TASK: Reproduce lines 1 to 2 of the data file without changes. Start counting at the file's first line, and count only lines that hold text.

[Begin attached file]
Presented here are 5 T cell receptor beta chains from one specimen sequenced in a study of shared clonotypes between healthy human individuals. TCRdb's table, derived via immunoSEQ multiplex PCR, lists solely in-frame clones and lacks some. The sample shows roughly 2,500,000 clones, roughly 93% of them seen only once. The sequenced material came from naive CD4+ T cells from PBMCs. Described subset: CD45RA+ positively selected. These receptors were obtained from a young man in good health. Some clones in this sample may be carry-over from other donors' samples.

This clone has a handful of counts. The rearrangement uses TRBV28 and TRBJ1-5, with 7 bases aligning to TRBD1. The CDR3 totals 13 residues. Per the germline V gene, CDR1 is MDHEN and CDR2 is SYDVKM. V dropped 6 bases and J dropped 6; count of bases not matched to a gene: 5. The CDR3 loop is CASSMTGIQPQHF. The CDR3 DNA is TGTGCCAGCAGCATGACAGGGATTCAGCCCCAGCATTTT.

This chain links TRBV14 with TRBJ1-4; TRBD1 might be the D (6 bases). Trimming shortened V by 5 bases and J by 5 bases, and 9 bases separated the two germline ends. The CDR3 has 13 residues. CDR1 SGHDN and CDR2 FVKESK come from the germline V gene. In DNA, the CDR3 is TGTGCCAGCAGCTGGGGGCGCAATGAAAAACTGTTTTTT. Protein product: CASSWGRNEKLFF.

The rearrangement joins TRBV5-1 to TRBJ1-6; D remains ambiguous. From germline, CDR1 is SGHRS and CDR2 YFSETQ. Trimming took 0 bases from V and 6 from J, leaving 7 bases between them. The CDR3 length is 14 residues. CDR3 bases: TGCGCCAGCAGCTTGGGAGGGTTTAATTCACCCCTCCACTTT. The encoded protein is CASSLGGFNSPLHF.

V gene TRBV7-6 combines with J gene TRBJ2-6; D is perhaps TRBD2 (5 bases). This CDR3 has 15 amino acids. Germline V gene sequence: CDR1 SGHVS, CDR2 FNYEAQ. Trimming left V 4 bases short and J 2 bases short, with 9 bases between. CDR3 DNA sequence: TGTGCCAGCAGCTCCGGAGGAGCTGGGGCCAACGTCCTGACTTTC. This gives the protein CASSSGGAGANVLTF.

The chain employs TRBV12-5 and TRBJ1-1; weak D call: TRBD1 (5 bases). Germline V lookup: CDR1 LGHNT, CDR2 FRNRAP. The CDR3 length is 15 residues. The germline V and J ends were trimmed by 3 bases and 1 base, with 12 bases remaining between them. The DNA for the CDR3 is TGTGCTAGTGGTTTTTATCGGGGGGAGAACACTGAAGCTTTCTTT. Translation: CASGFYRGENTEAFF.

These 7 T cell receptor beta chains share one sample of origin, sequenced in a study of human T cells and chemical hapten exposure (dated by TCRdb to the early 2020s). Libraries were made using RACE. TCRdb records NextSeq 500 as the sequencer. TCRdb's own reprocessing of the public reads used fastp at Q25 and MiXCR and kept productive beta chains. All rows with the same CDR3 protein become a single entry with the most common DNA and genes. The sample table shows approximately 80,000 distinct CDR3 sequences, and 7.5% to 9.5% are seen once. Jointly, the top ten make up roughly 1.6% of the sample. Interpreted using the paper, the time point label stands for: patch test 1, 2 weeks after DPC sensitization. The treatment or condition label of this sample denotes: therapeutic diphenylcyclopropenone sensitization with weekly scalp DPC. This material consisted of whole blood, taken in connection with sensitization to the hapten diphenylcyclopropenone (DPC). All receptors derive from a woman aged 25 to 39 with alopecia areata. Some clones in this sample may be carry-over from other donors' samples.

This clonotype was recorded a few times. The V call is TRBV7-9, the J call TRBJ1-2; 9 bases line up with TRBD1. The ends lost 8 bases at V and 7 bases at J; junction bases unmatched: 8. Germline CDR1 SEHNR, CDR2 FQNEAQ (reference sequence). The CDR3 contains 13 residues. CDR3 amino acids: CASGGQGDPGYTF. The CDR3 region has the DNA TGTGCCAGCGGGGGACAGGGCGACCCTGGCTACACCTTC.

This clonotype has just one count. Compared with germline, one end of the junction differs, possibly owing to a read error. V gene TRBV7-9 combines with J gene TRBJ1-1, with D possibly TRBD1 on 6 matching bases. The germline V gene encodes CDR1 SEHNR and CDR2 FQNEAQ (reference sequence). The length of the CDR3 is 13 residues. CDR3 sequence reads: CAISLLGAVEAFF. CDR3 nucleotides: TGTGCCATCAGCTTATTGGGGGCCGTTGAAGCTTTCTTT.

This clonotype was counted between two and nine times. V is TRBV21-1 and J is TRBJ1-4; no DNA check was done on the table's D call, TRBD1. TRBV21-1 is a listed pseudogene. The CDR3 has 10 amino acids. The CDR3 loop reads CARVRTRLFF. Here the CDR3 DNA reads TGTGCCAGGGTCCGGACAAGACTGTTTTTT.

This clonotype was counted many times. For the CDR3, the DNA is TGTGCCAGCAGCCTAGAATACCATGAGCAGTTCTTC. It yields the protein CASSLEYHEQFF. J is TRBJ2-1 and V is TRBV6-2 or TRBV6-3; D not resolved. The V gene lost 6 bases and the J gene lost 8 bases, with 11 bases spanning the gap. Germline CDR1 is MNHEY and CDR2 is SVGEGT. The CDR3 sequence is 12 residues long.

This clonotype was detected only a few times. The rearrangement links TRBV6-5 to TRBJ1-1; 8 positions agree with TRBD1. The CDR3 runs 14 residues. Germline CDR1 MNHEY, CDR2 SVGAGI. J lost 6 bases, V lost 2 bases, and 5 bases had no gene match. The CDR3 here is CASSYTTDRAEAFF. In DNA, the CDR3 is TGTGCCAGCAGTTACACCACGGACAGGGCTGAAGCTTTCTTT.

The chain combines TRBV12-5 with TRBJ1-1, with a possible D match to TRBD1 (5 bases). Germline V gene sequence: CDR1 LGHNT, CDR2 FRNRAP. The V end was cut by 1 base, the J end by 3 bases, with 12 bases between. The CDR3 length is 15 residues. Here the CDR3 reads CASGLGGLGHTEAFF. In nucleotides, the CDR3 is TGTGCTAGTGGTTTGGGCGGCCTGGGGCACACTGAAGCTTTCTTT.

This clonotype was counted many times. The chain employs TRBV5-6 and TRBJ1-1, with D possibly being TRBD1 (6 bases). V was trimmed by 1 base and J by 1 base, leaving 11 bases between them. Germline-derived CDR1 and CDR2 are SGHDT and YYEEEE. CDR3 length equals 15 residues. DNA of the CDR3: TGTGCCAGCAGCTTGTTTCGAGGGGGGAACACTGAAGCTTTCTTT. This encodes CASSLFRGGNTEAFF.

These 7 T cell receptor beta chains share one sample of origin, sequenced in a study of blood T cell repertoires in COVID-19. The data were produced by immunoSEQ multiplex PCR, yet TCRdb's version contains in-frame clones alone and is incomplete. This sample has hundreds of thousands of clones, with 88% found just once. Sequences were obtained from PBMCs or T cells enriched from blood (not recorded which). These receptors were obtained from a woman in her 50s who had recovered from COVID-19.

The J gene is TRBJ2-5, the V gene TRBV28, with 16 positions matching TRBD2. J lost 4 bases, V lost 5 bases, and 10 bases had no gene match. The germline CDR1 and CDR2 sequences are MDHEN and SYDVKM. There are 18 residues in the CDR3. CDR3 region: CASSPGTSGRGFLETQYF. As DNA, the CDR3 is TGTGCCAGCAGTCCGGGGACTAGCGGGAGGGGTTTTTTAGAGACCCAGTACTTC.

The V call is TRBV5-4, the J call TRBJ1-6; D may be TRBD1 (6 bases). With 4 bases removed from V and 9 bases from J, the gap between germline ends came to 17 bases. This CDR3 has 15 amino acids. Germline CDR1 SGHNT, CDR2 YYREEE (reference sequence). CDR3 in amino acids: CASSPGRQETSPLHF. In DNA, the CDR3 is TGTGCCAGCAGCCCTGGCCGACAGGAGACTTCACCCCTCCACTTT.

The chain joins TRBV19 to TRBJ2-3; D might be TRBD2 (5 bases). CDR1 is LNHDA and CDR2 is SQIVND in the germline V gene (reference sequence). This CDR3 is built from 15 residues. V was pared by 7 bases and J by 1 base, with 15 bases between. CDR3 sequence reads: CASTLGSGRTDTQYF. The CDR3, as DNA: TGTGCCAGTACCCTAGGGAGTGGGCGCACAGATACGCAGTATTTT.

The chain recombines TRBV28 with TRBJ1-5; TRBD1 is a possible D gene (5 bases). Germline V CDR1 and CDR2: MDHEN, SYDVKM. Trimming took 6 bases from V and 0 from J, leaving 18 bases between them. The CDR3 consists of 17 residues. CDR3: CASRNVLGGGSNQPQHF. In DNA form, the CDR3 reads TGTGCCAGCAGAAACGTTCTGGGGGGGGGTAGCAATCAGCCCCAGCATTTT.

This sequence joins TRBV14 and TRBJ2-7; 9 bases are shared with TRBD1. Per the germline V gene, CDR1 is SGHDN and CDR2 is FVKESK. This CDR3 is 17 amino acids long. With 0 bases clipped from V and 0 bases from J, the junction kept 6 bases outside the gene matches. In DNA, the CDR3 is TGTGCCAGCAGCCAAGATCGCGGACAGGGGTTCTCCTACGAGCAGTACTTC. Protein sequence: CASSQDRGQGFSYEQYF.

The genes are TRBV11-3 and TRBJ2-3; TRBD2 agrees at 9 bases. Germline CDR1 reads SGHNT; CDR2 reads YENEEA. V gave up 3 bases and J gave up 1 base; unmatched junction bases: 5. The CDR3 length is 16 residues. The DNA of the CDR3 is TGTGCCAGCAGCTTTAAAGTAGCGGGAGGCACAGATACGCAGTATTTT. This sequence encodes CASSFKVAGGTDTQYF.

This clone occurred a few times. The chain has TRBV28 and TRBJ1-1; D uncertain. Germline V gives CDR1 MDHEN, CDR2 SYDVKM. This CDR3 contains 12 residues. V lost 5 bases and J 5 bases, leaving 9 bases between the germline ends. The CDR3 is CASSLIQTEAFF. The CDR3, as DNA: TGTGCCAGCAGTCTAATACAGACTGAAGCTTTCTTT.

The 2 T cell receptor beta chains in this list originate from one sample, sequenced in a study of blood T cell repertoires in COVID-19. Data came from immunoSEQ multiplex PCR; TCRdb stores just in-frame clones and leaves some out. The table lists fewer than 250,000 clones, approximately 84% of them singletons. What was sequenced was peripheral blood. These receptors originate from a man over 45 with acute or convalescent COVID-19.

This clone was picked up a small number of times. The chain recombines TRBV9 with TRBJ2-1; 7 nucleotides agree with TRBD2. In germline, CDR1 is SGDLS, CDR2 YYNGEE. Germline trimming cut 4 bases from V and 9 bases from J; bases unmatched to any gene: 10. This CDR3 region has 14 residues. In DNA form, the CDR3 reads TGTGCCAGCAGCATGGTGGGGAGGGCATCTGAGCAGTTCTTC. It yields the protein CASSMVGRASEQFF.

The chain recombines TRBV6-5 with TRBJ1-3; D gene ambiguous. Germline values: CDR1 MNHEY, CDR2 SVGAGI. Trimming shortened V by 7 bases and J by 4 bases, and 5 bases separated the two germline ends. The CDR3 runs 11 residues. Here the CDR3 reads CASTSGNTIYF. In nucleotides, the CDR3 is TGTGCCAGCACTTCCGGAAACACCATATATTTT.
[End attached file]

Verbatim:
Presented here are 5 T cell receptor beta chains from one specimen sequenced in a study of shared clonotypes between healthy human individuals. TCRdb's table, derived via immunoSEQ multiplex PCR, lists solely in-frame clones and lacks some. The sample shows roughly 2,500,000 clones, roughly 93% of them seen only once. The sequenced material came from naive CD4+ T cells from PBMCs. Described subset: CD45RA+ positively selected. These receptors were obtained from a young man in good health. Some clones in this sample may be carry-over from other donors' samples.

This clone has a handful of counts. The rearrangement uses TRBV28 and TRBJ1-5, with 7 bases aligning to TRBD1. The CDR3 totals 13 residues. Per the germline V gene, CDR1 is MDHEN and CDR2 is SYDVKM. V dropped 6 bases and J dropped 6; count of bases not matched to a gene: 5. The CDR3 loop is CASSMTGIQPQHF. The CDR3 DNA is TGTGCCAGCAGCATGACAGGGATTCAGCCCCAGCATTTT.